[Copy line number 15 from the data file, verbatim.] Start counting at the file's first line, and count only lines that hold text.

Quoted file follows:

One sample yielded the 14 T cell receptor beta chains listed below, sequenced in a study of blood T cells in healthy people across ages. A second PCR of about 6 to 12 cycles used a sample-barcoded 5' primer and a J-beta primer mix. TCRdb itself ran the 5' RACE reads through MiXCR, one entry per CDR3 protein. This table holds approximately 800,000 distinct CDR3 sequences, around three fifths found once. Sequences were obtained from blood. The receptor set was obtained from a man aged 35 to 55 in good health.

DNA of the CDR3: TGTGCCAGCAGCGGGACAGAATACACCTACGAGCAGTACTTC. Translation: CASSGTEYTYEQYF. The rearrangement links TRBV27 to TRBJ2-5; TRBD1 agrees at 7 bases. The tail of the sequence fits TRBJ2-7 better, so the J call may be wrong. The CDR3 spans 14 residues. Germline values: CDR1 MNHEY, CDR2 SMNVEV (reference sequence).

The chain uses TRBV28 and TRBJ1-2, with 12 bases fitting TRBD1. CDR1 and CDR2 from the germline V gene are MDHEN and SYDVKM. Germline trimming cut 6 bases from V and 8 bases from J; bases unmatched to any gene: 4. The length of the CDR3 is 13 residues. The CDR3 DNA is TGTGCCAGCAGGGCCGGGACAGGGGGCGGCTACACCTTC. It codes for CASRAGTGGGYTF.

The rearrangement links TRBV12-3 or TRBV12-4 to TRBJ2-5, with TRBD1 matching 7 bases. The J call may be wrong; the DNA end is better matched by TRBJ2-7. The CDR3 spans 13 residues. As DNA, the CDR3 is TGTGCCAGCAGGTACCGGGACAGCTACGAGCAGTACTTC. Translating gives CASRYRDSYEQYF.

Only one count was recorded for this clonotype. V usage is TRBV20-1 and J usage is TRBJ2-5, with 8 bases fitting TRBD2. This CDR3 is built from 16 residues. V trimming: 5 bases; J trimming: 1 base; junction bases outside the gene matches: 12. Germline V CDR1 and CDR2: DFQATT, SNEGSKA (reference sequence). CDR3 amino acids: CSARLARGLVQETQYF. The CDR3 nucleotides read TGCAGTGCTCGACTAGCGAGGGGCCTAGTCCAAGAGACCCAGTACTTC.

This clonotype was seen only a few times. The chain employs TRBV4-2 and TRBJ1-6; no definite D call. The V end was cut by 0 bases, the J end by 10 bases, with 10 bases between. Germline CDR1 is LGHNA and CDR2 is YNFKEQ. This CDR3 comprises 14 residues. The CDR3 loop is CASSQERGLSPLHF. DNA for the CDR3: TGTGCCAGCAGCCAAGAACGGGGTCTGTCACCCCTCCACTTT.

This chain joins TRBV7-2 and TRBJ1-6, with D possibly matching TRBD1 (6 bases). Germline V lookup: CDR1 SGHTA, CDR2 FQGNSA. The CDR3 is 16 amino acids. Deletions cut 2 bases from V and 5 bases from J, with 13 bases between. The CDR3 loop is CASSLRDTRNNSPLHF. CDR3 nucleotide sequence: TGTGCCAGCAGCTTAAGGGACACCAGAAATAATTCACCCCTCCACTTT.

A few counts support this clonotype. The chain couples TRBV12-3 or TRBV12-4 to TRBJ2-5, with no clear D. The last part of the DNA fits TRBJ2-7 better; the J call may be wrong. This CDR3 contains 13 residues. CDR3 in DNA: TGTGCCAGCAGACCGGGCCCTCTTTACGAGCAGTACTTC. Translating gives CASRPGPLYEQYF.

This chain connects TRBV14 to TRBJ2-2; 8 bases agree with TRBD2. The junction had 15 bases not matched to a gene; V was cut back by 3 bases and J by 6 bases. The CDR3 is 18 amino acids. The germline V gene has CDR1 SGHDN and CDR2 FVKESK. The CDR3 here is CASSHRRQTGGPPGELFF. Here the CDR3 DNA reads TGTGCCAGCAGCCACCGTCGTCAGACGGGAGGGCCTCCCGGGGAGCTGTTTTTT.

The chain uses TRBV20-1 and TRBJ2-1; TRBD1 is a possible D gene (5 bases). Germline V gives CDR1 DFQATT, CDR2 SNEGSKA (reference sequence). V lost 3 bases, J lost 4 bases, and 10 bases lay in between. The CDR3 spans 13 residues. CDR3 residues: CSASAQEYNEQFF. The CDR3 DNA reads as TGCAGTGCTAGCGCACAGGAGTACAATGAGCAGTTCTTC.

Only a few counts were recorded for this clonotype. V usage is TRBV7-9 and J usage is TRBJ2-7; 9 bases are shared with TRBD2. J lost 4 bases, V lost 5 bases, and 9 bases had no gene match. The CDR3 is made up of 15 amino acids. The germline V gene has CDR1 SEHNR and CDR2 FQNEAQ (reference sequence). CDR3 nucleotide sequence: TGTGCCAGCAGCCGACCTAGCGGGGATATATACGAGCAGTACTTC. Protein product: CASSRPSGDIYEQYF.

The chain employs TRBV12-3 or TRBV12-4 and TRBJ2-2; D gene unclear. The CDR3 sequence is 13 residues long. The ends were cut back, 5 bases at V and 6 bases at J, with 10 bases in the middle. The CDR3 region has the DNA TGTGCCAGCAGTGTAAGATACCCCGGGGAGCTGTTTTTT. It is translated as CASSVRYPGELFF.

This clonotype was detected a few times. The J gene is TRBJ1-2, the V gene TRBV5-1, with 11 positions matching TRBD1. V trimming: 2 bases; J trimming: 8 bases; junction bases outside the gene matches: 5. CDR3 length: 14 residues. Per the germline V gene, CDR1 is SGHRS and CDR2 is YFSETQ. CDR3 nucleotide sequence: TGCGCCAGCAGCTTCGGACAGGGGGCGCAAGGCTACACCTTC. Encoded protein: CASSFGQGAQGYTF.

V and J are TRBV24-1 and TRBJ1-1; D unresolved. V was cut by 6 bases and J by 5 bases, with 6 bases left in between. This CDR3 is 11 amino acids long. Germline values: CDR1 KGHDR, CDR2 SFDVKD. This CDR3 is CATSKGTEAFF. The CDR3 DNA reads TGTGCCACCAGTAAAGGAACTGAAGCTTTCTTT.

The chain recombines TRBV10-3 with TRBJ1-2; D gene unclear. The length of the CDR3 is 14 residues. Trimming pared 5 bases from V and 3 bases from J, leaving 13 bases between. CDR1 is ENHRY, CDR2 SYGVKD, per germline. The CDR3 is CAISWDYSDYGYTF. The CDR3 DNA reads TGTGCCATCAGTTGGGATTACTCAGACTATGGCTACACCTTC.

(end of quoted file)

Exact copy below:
The chain recombines TRBV10-3 with TRBJ1-2; D gene unclear. The length of the CDR3 is 14 residues. Trimming pared 5 bases from V and 3 bases from J, leaving 13 bases between. CDR1 is ENHRY, CDR2 SYGVKD, per germline. The CDR3 is CAISWDYSDYGYTF. The CDR3 DNA reads TGTGCCATCAGTTGGGATTACTCAGACTATGGCTACACCTTC.